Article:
You’ve probably seen a helix piercing around. Whether it’s a dainty detail or a bold statement, it’s always perched toward the top of the ear and gives you an easy way to switch up your look. And as of late, a helix piercing is considered one of the coolest piercings to try.
Maybe you’ve been thinking about getting a helix piercing for a while to complete your earscape. Or maybe this is the first you’re hearing of it, and you want to know what’s so hot about this placement. Either way, we’re covering everything you need to know. Read on to learn what, exactly, a helix is and whether a piercing there is actually more painful than one in the rest of the ear. Most importantly, you’ll learn about essential aftercare from the pros and get some good ear candy inspo.
What is a helix piercing?
You may have seen some piercings placed in slightly different locations along the ear and wondered if they all qualify as the helix. The answer is: yes. “A helix piercing is any piercing along the upper and outside cartilage ridge of the ear,” says Studs piercer Shannon Freed. “Anatomically, the term helix describes that area of the ear.” However, there are names for different placements along that curve. A flat helix lies on the flat part of the inside of your ear, while a forward helix is on the cartilage closest to your face.
So whether you’re piercing the top end or somewhere just above the midpoint of your ear—if it’s middle, then it’s a “midi”—you’re still a part of the helix-adorned club.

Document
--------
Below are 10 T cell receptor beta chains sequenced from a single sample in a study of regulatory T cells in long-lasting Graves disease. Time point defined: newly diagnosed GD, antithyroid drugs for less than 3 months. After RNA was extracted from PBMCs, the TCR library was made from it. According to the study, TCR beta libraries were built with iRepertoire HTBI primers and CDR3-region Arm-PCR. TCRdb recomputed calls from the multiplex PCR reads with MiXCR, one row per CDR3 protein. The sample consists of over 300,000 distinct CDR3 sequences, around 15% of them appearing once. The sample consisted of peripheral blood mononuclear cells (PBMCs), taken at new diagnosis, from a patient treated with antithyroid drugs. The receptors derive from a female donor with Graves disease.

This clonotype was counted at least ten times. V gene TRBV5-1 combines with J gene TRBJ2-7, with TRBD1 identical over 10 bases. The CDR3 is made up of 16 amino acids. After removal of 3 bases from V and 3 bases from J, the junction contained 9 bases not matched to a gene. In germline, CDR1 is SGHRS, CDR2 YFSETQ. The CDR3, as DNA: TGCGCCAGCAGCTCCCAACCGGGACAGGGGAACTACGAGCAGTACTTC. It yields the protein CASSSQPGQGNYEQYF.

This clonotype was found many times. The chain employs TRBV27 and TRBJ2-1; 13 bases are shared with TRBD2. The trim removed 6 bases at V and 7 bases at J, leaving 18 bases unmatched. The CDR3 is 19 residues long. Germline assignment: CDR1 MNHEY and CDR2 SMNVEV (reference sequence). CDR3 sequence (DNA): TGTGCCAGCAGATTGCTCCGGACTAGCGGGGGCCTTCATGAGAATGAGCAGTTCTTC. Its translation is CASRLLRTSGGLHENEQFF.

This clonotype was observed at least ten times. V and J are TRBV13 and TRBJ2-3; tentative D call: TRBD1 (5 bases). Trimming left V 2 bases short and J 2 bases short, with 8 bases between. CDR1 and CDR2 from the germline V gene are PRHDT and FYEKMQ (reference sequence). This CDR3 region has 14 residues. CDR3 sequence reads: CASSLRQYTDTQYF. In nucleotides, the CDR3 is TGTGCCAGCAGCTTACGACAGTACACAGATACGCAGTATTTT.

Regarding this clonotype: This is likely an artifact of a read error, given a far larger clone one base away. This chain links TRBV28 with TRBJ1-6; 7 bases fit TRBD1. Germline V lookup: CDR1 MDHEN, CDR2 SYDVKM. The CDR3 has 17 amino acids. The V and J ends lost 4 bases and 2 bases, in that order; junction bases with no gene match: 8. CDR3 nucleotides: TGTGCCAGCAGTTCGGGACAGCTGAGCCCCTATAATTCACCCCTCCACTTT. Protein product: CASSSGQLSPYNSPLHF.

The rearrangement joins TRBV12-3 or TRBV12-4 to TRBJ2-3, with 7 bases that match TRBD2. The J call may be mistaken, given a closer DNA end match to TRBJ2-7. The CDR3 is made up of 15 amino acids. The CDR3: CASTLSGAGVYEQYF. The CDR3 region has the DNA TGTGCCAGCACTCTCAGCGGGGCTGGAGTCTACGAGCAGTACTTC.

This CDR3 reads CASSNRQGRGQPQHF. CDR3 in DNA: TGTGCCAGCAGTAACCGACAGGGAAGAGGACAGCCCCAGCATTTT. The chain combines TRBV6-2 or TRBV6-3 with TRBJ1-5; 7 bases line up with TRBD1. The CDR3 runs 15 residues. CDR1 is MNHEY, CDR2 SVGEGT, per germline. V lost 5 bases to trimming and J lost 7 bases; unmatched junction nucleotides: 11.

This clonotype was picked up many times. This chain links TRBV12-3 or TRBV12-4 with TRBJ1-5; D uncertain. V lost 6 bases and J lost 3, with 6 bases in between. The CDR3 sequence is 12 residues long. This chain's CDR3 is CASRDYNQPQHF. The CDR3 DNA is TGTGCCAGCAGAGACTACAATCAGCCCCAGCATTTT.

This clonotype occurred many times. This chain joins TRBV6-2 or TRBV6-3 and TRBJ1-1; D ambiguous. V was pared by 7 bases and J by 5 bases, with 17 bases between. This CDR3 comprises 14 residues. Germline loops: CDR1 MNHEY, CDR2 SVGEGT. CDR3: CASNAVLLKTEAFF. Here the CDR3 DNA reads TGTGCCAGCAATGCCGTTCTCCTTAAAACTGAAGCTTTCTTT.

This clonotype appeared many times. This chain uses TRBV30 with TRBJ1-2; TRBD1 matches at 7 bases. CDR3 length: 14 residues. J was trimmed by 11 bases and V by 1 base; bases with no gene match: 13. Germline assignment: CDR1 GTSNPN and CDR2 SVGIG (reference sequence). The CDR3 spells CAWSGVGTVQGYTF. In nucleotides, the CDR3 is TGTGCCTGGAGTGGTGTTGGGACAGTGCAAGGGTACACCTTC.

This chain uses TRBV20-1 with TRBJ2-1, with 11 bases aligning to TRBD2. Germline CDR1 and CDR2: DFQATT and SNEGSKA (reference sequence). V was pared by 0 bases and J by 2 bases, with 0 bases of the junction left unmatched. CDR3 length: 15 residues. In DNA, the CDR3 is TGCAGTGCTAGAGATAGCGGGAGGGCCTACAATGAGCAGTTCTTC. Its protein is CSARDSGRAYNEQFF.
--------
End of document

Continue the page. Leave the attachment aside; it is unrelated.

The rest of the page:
And why stop at one when you can have two? Sarah Lacy, BSN RN, the senior manager of piercing research and innovation at Rowan, shares that double helix piercings are super popular now. “The great thing about double helix piercings is that they can be done anywhere along the helix; we are seeing more and more people want the mid-helix double pierced.” Another name for this type of piercing is “snakebite,” which refers to having two piercings along the ear close to each other.
Do helix piercings hurt?
Let’s get real about helix piercing pain. Does it actually hurt more than the lobe? “Pain tolerance varies, but generally your helix will hurt more than your lobes as it is less fleshy,” says Freed. Cartilage tissue is denser, which can require more force to pierce through, resulting in a bit more pain. But the pain should only be temporary and will subside with proper aftercare.
How long does a helix piercing take to heal?
“Healing is subjective and is dependent on factors such as your overall health, sleep and stress levels, and your aftercare regimen,” says Freed. Makes sense, as our bodies react to and recover from physical stressors at different rates. But if you’re looking for an average estimate, Freed says at least two months. “The initial healing time for a helix piercing is two to four months. For the piercing to be fully healed, it takes six to nine months. Healing timelines will vary based on your specific piercing and your body, but you’ll know your ear is healed once any discharge, swelling, redness, flaking, or soreness stops.”
What about aftercare?
As your new helix piercing heals, it should feel less painful. Proper aftercare is key to making sure your new ear piece not only looks great but feels that way too. Freed’s recommendation is to keep your hands off the fresh piercing. “Don’t touch or twist,” Freed says. “And spray saline front and back no more than twice a day. You’ll also want to be careful of snags and sleeping on the piercing, as this disrupts the healing process.”